Whether you are new to the industry or have a large amount of qualifications and experience, anyone can potentially become a superyacht engineer, there are courses that range from beginner to expert.
Have a troubleshooting problem? Our blog contains a wealth of knowledge…
Two simple questions:
How do we best represent variable ‘process’ values on board a superyacht?
And how to get that signal safely from one end of the vessel to the other?
Or, why do we pay for AC power in kVA rather than in kilo Watts?
Uninterruptible Power Supplies (UPS) can appear in many places around a superyacht.
Why do relay and other switching contacts seem to wear out faster than expected? This basic problem has an explanation that can often be reduced down to one word – inductance.
Engineering requirements on superyachts are almost limitless. Superyacht engineers need to have an extensive skill set for their day to day tasks, but this also gives many engineers great career prospects as they work their way up the ladder.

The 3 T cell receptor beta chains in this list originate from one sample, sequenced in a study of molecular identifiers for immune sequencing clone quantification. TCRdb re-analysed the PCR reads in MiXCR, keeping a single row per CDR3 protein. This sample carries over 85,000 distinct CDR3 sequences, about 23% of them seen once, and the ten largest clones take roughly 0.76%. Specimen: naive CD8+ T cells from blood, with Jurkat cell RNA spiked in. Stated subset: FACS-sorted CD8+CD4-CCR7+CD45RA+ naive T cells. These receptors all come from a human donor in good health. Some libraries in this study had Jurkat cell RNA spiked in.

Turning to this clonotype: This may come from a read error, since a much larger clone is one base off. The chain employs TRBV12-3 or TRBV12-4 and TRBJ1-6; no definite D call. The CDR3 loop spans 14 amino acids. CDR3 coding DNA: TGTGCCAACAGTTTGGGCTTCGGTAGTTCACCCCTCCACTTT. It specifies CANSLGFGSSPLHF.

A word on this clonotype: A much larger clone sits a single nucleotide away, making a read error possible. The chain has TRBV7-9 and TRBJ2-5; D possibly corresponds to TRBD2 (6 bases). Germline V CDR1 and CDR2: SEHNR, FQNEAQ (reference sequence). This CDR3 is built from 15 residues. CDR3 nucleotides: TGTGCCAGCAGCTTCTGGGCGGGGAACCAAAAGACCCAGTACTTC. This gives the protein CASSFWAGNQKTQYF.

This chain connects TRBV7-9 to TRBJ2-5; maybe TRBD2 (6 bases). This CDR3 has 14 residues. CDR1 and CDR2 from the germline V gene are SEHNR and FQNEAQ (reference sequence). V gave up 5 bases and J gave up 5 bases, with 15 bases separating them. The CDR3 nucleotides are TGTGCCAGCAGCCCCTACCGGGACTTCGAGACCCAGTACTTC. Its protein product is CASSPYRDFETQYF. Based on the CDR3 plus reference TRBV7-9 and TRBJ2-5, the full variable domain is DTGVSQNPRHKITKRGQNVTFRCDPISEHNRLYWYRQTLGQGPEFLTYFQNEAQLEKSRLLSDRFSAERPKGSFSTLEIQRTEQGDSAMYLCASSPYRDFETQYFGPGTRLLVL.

An engineering job on a superyacht can be a challenging but rewarding career. Many people know the perks of being a ‘yachtie’ – from amazing travel opportunities to the chance to make friends for life… but why would you choose to fulfil the engineer position on a superyacht?
I’ve noticed that the common term ‘RMS’ causes confusion, fear and doubt in some superyacht engineers, when talking about electrical measurements, so we’re taking a look in more detail.
Over recent years, we’ve increasingly seen a shift from full time positions to rotational roles throughout the superyacht world, including superyacht engineering jobs.
There’s basically two methods I use to assess VRLA batteries condition; one is fast and easy, the second is slower but gives you valuable data.